1. Sam's mischievous toddler behavior is regularly described. All of the things he does are things that an older child may find funny and would not be at all influenced to try on their own. My boys are young enough that they just saw some of Sam's behaviors as a good idea of things they may want to try. For example, at age 2 Sam enjoys unrolling the toilet paper. The day after I read that chapter I caught my 2 year old son in the bathroom unrolling the toilet paper, which is something he had never done before hearing the book (I didn't even realize he had been paying attention while I read).

That said, the book also gave me the chance to discuss some big issues with my 4 year old, such as why it is wrong to take candy from a store without paying for it.

2. The book mentions kids pretending to play with bombs and guns, which my boys have very little exposure to at this point in time and I tried to rush over those parts without making it obvious.

3. There was a minor scene where Anastasia (Sam's much older sister) was telling him about the cat she used to have that was hit by a car.

4. The book is a bit dated, Sam likes Popeye, and He-man. I had to spend some time explaining to my son who those characters are.

5. The book talks about Sam using his diaper several times. Both of my boys found those parts hilarious, but I know it is something some parents may not feel comfortable reading allowed to a child.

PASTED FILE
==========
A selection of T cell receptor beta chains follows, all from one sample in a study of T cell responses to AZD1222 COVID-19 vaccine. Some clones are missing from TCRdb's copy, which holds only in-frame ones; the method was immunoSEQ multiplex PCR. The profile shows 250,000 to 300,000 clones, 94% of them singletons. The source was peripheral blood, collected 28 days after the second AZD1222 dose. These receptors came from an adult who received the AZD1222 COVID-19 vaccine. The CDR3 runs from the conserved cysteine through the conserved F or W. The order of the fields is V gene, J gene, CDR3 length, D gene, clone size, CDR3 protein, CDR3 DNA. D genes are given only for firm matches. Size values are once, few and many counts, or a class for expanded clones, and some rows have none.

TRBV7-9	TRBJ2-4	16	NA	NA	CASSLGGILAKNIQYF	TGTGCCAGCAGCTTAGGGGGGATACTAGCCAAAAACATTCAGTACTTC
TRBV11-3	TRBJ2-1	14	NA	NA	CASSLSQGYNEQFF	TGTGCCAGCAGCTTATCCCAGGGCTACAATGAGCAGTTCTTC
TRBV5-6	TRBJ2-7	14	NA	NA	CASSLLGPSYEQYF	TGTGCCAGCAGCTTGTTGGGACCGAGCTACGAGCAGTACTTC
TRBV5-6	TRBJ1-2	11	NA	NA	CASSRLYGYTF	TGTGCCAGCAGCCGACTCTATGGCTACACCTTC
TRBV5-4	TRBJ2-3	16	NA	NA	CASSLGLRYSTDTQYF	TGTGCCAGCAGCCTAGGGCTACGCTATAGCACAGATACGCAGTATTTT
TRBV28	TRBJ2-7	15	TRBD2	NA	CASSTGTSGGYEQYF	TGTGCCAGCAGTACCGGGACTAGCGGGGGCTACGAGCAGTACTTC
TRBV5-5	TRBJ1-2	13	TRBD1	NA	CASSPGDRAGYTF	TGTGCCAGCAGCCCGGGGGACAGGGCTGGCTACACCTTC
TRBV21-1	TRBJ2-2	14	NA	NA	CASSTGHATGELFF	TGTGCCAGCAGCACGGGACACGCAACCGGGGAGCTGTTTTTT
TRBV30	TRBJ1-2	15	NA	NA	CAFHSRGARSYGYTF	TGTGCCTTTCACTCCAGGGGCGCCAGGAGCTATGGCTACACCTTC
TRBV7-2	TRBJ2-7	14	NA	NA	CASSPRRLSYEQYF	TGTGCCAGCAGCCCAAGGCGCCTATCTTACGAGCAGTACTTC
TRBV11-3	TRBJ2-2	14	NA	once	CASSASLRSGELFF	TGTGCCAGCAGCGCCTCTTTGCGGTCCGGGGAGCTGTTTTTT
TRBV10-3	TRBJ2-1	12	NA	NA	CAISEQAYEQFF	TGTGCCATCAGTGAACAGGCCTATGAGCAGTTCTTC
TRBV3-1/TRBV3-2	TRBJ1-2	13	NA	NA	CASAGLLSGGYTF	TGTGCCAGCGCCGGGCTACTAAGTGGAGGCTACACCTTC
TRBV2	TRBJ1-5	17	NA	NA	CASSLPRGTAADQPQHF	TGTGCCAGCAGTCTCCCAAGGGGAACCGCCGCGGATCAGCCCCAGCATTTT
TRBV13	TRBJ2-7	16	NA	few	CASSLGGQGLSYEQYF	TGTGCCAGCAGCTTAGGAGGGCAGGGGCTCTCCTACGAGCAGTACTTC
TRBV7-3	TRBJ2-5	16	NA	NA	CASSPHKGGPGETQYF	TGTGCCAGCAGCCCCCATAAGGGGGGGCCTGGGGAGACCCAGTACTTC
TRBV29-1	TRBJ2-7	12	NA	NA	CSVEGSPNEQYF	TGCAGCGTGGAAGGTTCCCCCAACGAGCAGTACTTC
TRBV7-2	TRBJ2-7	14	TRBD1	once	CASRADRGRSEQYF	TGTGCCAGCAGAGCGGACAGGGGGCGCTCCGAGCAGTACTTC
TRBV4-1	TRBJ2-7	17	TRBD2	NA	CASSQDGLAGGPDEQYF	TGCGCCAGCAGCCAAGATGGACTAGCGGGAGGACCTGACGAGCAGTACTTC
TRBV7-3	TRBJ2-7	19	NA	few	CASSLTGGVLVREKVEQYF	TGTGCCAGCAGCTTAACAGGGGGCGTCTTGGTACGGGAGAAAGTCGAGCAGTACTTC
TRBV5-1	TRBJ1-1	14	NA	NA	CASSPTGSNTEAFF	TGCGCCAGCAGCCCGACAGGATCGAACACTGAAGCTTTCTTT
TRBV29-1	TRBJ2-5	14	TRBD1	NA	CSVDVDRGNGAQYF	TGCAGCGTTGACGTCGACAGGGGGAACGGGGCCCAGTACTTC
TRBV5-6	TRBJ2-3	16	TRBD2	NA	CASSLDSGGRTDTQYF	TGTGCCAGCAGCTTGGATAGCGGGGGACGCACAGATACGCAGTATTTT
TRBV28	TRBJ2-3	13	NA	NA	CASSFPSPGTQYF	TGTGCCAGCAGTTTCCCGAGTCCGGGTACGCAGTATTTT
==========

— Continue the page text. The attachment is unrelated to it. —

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on May 5, 2014
I bought this because I knew Lois Lowry is a fine writer and I happen to have a grandson named Sam and I thought he'd like a book about a boy who shared his name. He loves the books, so much that I sent him the rest of the set. His mommy and big brother liked it too.
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on January 21, 2015
All About Sam was the best book I've read with primary grade students in eight years of teaching. Sam Krupnik, from birth to nursery school, is thoughtful and FUNNY! Lois Lowry does an amazing job of creating perspective with Sam's character. For the first time, my students felt they could really relate to the character in a book in a very personal way. They understood his thought processes and the actions that resulted from them. Just watch out. All About Sam will become everyone's favorite and your kids may not want to read anything else!
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on August 27, 2002
My son is a reluctant reader and his teacher began the school year by reading this book aloud. He LOVED it and has his own copy now. Lois Lowery has done it again!